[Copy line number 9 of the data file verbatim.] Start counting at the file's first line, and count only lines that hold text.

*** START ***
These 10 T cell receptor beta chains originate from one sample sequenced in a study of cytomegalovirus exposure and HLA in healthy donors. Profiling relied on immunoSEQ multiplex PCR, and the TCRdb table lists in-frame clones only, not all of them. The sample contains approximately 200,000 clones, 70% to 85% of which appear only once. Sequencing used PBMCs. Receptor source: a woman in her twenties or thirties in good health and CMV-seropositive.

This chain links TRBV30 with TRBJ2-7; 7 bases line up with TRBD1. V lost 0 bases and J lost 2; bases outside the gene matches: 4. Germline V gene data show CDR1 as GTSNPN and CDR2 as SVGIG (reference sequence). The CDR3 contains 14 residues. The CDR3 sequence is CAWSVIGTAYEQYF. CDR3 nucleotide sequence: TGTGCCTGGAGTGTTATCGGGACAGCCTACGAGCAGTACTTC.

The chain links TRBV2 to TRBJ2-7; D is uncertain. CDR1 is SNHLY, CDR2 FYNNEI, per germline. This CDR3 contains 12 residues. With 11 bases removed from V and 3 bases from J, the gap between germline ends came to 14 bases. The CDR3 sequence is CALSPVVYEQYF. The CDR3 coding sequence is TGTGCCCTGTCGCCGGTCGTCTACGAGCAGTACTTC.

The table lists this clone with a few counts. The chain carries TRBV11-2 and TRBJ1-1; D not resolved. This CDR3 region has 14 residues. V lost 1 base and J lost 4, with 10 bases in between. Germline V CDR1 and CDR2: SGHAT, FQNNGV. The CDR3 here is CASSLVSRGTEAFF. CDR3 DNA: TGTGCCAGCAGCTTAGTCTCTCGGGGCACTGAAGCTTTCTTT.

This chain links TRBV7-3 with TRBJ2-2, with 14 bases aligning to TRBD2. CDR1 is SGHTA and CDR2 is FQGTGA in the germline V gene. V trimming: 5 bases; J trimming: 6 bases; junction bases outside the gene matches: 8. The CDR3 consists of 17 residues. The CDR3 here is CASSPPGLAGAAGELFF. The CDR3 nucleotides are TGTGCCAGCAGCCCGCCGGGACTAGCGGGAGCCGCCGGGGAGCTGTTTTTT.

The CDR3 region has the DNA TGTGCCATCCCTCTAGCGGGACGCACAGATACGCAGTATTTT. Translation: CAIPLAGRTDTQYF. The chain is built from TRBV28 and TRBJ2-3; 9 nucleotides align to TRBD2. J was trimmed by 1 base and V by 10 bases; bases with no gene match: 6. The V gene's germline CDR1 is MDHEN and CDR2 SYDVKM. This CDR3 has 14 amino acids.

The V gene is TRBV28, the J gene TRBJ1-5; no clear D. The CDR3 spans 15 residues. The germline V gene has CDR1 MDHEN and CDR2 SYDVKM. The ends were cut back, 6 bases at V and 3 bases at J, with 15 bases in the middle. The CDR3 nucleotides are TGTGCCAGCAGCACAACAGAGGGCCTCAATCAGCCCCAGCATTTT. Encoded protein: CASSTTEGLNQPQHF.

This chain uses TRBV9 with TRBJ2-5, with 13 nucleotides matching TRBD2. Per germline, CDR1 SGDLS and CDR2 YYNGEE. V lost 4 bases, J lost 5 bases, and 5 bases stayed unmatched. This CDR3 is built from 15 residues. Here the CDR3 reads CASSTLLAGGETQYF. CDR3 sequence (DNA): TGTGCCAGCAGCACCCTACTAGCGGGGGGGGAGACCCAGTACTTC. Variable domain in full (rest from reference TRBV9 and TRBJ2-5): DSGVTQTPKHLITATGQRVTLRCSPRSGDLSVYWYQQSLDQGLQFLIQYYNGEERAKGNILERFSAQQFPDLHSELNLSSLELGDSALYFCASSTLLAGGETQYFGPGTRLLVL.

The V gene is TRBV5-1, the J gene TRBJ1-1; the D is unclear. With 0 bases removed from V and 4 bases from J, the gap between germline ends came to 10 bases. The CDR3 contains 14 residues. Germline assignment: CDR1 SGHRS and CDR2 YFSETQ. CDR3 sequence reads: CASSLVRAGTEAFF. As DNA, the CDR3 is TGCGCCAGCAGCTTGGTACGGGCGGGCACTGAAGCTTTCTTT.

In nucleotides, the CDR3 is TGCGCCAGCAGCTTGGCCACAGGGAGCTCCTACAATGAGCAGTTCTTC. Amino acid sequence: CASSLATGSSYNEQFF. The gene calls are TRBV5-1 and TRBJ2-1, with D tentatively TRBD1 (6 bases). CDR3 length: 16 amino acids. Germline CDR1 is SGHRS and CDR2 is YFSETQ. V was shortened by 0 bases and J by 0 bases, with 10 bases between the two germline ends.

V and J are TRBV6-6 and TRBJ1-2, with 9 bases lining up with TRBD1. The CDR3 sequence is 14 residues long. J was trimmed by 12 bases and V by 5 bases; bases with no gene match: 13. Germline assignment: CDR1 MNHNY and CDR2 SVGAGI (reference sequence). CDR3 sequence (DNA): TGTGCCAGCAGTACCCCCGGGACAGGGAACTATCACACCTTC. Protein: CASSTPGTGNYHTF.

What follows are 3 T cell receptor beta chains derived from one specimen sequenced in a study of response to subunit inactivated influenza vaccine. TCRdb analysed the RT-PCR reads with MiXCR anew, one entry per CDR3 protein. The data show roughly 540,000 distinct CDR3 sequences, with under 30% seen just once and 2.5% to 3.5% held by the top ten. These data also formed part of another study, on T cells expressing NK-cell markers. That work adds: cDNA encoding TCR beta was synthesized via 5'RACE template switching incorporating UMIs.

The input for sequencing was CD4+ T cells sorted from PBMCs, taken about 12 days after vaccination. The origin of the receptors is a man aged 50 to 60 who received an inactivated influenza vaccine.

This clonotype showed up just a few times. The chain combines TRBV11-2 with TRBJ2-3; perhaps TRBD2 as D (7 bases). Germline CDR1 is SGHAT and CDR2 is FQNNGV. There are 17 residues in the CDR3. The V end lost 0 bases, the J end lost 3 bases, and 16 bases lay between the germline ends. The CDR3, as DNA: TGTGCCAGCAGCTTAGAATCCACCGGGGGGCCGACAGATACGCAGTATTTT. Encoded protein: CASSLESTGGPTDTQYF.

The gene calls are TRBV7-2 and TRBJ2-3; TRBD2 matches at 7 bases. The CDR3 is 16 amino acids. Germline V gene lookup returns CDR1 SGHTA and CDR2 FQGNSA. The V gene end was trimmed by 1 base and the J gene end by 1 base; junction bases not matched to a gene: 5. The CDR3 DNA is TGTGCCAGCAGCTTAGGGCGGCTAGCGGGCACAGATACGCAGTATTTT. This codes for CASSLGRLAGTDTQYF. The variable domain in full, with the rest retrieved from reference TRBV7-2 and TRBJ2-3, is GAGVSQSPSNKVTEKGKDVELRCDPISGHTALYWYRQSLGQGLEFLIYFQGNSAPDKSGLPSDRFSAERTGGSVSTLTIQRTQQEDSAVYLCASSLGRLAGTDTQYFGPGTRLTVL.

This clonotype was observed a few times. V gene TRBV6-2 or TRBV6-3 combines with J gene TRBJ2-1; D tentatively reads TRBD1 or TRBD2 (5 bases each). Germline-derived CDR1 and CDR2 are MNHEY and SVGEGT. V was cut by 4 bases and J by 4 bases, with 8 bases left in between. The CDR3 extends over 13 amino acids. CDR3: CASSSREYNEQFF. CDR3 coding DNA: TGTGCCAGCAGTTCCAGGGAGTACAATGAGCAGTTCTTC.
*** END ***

The V gene is TRBV5-1, the J gene TRBJ1-1; the D is unclear. With 0 bases removed from V and 4 bases from J, the gap between germline ends came to 10 bases. The CDR3 contains 14 residues. Germline assignment: CDR1 SGHRS and CDR2 YFSETQ. CDR3 sequence reads: CASSLVRAGTEAFF. As DNA, the CDR3 is TGCGCCAGCAGCTTGGTACGGGCGGGCACTGAAGCTTTCTTT.